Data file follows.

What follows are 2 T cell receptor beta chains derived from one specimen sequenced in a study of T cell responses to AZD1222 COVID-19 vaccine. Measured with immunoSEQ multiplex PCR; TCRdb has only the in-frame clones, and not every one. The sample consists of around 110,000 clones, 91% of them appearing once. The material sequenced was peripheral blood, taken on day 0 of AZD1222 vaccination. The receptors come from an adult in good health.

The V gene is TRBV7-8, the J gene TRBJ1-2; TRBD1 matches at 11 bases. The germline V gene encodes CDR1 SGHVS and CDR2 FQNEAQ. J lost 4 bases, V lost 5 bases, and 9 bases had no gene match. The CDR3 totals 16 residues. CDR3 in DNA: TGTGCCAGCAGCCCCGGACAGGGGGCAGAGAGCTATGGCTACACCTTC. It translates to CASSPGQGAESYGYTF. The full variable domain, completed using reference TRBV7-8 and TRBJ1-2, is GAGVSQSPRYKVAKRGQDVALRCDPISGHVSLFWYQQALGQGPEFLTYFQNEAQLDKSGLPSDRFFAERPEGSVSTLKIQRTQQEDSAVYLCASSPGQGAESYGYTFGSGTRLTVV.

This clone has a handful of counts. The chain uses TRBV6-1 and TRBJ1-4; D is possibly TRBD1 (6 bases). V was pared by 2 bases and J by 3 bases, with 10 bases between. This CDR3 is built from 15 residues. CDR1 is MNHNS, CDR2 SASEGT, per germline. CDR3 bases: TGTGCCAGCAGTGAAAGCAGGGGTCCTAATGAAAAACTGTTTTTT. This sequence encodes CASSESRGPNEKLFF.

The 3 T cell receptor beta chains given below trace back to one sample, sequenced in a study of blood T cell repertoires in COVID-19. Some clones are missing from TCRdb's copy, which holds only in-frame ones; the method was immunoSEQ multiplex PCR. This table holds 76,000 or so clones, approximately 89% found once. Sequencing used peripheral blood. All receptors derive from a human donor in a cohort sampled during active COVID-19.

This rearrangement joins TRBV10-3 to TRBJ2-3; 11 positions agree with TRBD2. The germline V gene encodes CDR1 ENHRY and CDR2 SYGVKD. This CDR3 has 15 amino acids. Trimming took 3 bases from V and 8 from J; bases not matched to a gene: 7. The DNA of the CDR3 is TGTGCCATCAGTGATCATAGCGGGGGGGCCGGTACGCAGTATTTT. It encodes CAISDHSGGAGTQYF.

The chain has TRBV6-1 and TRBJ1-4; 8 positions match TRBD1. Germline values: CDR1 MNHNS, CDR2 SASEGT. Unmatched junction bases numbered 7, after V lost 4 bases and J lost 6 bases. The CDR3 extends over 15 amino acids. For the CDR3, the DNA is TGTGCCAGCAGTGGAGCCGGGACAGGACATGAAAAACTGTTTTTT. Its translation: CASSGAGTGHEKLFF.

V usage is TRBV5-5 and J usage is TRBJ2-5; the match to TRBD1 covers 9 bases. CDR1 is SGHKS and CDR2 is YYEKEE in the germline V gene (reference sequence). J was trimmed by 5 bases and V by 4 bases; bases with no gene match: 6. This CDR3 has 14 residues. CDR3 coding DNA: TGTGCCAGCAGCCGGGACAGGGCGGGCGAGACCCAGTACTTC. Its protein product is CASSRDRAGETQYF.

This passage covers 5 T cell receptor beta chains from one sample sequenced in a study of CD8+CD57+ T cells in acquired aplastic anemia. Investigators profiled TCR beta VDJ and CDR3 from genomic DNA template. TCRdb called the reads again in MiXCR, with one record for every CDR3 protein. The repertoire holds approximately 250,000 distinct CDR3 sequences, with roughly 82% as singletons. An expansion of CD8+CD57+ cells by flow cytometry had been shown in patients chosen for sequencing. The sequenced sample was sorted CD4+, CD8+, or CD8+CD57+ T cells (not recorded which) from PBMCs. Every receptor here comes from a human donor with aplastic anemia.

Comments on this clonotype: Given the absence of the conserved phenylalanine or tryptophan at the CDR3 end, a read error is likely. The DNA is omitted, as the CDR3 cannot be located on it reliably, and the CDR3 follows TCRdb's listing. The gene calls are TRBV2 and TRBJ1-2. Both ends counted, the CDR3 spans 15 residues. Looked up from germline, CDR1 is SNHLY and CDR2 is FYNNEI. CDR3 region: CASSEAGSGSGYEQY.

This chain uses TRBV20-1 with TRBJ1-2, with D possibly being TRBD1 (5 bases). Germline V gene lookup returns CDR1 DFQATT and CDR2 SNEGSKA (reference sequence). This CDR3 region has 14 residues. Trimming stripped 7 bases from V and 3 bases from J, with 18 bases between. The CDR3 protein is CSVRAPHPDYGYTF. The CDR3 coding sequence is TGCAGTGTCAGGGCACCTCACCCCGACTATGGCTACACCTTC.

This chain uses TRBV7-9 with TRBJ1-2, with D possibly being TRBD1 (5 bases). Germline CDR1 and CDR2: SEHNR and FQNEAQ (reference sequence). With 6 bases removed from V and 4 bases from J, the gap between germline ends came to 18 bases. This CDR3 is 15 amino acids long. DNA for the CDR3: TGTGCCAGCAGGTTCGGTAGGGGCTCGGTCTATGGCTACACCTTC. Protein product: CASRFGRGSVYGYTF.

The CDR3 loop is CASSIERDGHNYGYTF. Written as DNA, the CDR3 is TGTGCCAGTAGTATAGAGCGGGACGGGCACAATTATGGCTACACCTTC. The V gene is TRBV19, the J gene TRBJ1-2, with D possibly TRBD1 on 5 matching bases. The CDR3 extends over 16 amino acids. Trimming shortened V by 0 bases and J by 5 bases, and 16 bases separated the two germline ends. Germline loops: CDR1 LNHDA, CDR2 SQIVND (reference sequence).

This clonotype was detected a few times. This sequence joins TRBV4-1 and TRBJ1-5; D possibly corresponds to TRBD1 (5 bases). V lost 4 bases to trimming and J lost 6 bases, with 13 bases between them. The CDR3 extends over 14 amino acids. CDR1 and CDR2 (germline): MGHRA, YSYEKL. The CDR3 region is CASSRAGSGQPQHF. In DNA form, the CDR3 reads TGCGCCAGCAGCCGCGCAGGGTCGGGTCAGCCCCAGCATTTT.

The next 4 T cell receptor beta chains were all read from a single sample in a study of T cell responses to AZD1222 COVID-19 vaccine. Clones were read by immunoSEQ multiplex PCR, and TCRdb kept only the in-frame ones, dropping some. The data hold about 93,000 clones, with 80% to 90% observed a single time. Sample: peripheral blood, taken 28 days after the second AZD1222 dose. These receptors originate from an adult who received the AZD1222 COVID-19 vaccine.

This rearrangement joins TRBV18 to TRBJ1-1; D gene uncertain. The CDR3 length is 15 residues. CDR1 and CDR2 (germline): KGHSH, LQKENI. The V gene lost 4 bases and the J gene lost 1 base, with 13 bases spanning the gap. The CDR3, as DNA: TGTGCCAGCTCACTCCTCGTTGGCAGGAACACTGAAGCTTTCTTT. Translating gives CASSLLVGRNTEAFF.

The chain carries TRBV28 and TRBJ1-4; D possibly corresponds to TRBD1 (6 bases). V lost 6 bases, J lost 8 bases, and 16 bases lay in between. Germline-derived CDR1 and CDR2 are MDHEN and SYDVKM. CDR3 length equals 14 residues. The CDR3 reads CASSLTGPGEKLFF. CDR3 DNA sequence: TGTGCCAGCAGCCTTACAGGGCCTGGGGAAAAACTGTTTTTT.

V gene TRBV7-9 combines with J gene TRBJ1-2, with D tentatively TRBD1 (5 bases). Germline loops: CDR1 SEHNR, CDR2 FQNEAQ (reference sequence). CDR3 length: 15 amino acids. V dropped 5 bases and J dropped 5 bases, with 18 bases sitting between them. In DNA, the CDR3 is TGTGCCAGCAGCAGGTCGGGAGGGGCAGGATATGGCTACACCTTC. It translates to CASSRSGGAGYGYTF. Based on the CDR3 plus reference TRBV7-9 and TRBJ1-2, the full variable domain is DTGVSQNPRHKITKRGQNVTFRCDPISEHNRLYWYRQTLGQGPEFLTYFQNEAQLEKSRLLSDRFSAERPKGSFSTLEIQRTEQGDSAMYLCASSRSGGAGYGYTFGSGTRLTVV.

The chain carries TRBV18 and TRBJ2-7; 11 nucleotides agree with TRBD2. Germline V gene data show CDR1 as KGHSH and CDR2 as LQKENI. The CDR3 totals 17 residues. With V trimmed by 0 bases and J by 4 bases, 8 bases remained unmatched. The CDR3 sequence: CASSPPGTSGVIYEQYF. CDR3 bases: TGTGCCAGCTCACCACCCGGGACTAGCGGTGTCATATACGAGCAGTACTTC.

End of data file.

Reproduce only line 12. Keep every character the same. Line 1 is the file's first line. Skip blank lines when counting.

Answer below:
The CDR3 loop is CASSIERDGHNYGYTF. Written as DNA, the CDR3 is TGTGCCAGTAGTATAGAGCGGGACGGGCACAATTATGGCTACACCTTC. The V gene is TRBV19, the J gene TRBJ1-2, with D possibly TRBD1 on 5 matching bases. The CDR3 extends over 16 amino acids. Trimming shortened V by 0 bases and J by 5 bases, and 16 bases separated the two germline ends. Germline loops: CDR1 LNHDA, CDR2 SQIVND (reference sequence).